Tempe wants to shake you down for money to provide fire and emergency services, but if an agent working for the City of Tempe screws things up Tempe doesnt want to be held liable. And the Supreme court bought that line.
Court divides liability Partner cities, towns can't be sued in crises
Jahna Berry The Arizona Republic Feb. 22, 2006 12:00 AM
If Guadalupe emergency workers botch an emergency call on Tempe soil, Tempe can't be sued, the Arizona Supreme Court ruled on Tuesday.
The ruling is a victory for cities, which often partner with nearby towns to respond to emergencies, according to Tempe City Attorney Marlene Pontrelli.
That way, residents get help from the emergency unit that's closest, regardless of what city it is from, she said.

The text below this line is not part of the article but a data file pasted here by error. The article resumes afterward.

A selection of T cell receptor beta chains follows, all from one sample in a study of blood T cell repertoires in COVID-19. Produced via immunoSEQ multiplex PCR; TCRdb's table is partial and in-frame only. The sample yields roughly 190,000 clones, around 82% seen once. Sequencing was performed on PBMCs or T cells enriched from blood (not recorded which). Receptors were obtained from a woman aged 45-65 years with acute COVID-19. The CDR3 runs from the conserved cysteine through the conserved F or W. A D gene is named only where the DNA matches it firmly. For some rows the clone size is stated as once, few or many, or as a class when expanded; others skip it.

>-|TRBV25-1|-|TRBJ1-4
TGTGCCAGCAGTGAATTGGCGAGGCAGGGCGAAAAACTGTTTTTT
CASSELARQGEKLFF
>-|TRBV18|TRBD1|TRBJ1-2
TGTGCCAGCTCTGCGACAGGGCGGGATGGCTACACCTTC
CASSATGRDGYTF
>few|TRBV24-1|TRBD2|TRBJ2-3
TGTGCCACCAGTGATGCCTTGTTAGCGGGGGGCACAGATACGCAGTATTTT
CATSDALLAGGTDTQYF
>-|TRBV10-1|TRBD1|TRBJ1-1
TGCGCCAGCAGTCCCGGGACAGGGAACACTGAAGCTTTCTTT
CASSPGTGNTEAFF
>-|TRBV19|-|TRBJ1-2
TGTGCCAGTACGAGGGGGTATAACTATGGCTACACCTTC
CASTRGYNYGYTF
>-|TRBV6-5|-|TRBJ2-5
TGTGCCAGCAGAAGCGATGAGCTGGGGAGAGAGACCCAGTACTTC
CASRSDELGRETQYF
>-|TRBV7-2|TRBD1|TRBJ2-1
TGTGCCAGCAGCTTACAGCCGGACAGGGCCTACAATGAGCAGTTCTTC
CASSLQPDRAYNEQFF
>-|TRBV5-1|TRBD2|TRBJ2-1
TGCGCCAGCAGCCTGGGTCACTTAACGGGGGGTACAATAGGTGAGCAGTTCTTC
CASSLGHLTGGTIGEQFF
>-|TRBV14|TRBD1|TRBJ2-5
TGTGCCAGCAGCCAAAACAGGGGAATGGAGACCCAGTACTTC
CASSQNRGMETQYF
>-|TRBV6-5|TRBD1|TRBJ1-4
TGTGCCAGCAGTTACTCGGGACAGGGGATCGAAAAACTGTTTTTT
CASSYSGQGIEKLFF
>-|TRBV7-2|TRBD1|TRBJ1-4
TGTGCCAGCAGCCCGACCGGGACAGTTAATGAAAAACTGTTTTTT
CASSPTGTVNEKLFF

If Tempe had lost the case, cities might have pulled out from such pacts because of the legal risks, she said.
The case stems from a 2002 emergency call in Tempe. Jo Ann Myers had an "asthma-like attack" and the Guadalupe Fire Department responded because it was closest. Myers died, her family says, because Guadalupe emergency workers bungled a medical procedure.
The family sued Guadalupe and Tempe, but a Maricopa County Superior Court judge ruled that Tempe could not be held liable.
An appellate court reversed. But on Tuesday, the Supreme Court ruled that Tempe could not be held responsible.
"Because Tempe could delegate its duty to provide emergency services, we cannot hold Tempe vicariously liable," Chief Justice Ruth McGregor wrote.
Winton Woods III, attorney for Myers' family, said he was disappointed with the ruling, but said the lawsuit against the town of Guadalupe will move forward.